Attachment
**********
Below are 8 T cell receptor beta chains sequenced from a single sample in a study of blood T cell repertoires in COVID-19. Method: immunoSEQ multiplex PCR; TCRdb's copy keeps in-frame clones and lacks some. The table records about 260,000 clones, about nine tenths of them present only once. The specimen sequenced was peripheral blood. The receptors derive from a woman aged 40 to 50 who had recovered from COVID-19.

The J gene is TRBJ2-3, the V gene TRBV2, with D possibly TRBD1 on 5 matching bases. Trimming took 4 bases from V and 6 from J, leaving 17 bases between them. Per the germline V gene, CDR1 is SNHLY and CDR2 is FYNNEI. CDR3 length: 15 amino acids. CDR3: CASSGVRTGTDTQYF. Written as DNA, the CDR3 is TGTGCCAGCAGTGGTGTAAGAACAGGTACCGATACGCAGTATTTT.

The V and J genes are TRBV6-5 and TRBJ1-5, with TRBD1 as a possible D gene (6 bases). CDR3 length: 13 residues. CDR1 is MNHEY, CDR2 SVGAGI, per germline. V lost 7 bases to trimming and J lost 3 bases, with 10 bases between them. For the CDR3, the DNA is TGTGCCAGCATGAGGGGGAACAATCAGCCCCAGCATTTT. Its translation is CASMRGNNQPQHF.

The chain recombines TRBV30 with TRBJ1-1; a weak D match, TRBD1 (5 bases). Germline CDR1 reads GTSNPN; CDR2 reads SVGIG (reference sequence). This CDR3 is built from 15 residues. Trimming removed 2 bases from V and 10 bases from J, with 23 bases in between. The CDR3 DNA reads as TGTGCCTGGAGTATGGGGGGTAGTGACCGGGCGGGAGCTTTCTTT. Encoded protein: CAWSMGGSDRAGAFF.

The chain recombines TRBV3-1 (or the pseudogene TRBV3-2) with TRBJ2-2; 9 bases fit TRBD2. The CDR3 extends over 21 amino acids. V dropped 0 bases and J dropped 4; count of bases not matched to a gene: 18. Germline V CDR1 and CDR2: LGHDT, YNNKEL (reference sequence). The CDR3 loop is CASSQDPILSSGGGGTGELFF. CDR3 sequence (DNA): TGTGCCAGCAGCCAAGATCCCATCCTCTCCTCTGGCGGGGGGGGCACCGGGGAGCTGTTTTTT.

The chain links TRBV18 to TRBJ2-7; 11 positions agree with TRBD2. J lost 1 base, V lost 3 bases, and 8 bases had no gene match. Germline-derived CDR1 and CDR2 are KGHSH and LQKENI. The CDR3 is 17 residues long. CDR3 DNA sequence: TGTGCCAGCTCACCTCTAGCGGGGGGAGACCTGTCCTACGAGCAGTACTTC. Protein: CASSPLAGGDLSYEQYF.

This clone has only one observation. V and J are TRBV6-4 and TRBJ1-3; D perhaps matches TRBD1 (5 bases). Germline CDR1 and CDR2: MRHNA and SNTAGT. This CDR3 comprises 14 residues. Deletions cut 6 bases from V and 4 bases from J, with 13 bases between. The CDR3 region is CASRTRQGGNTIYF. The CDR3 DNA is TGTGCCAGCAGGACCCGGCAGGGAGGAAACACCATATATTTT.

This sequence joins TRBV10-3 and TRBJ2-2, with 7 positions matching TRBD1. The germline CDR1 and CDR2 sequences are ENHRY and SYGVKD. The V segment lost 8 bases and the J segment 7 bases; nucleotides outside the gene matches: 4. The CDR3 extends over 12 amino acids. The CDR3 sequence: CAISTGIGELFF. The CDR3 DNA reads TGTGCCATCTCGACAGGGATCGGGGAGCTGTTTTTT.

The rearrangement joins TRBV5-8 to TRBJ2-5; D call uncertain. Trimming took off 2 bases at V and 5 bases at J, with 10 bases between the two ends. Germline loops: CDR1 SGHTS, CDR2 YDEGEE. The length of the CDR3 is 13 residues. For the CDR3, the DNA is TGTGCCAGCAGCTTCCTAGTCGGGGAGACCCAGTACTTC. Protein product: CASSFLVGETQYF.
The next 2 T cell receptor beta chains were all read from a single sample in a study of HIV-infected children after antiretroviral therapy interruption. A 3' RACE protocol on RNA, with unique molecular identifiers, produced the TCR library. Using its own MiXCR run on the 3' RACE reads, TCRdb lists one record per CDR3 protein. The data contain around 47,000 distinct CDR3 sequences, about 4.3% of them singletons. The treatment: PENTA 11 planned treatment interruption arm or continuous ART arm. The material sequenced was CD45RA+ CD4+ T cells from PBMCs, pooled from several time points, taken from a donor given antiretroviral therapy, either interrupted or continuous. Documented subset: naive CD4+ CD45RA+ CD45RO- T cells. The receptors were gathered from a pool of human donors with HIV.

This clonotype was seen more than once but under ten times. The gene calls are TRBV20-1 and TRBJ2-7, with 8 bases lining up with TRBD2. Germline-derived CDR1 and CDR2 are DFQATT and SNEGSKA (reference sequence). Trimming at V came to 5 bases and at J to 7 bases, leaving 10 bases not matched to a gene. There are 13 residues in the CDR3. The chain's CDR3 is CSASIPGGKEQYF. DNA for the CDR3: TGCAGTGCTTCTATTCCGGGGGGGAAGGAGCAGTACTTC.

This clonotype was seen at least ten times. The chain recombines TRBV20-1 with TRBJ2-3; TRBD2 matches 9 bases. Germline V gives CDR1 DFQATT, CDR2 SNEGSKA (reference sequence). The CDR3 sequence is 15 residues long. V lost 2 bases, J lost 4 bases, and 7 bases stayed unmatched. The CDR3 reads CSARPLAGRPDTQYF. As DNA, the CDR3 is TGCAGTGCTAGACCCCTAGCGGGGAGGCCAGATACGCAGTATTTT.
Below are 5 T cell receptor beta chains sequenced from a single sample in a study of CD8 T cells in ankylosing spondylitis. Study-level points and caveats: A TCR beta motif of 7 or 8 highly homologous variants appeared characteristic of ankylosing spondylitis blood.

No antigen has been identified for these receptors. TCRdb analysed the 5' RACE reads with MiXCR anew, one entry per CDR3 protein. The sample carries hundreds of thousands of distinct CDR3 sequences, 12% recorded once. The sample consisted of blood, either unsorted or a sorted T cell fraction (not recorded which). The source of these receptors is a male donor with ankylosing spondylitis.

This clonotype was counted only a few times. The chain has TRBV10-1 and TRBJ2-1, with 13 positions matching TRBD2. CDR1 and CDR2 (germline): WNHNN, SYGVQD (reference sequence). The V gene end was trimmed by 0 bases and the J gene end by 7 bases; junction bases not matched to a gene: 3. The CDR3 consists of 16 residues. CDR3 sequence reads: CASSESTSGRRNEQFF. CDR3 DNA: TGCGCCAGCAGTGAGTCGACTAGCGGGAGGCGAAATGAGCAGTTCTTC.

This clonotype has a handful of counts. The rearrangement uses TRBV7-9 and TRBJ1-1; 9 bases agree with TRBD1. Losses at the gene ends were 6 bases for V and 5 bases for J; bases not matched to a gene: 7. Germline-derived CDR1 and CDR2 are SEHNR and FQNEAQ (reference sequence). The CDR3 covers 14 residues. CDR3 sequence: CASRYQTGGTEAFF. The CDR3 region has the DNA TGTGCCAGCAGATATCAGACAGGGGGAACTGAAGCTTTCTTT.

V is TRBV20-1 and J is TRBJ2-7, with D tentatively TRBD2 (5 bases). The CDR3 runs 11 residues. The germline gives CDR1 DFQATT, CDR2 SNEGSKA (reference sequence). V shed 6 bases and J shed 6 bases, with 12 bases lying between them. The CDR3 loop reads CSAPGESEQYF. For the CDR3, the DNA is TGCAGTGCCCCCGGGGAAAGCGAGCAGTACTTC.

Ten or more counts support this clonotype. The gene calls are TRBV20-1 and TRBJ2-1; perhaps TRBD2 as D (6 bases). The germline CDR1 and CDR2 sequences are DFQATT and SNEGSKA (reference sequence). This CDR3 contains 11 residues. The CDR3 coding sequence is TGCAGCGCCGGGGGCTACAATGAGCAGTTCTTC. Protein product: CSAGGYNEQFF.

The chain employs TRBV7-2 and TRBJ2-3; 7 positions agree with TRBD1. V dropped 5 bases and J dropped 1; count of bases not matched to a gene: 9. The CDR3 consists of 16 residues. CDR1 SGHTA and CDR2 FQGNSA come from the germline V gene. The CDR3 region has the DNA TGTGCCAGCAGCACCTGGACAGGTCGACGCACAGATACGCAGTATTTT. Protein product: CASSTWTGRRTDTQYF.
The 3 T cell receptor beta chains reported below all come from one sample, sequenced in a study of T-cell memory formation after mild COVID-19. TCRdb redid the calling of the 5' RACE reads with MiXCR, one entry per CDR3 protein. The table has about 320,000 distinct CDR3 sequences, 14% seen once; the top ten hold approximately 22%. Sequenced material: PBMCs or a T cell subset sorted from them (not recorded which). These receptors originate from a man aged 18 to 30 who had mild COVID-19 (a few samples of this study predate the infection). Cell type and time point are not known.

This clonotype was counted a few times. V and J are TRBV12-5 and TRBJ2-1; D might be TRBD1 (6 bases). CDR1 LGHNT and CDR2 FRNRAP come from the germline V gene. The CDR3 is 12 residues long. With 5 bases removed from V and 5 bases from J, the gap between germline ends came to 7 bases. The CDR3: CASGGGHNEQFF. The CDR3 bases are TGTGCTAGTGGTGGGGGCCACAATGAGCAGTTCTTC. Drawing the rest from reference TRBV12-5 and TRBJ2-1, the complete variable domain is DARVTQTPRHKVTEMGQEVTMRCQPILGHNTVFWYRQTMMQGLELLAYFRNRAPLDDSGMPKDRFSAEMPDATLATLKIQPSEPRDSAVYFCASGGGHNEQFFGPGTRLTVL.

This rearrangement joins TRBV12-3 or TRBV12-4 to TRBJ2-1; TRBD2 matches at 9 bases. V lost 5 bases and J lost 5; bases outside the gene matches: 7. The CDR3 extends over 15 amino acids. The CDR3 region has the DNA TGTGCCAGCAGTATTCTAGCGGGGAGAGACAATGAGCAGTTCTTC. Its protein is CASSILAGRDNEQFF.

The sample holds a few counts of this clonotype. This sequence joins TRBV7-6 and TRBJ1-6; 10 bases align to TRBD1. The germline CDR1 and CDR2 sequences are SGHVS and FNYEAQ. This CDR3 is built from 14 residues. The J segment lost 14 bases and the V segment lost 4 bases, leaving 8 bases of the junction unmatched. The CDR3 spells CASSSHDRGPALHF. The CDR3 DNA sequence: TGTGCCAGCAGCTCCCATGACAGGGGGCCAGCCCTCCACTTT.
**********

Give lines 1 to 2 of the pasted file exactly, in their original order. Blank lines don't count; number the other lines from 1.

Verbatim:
Below are 8 T cell receptor beta chains sequenced from a single sample in a study of blood T cell repertoires in COVID-19. Method: immunoSEQ multiplex PCR; TCRdb's copy keeps in-frame clones and lacks some. The table records about 260,000 clones, about nine tenths of them present only once. The specimen sequenced was peripheral blood. The receptors derive from a woman aged 40 to 50 who had recovered from COVID-19.

The J gene is TRBJ2-3, the V gene TRBV2, with D possibly TRBD1 on 5 matching bases. Trimming took 4 bases from V and 6 from J, leaving 17 bases between them. Per the germline V gene, CDR1 is SNHLY and CDR2 is FYNNEI. CDR3 length: 15 amino acids. CDR3: CASSGVRTGTDTQYF. Written as DNA, the CDR3 is TGTGCCAGCAGTGGTGTAAGAACAGGTACCGATACGCAGTATTTT.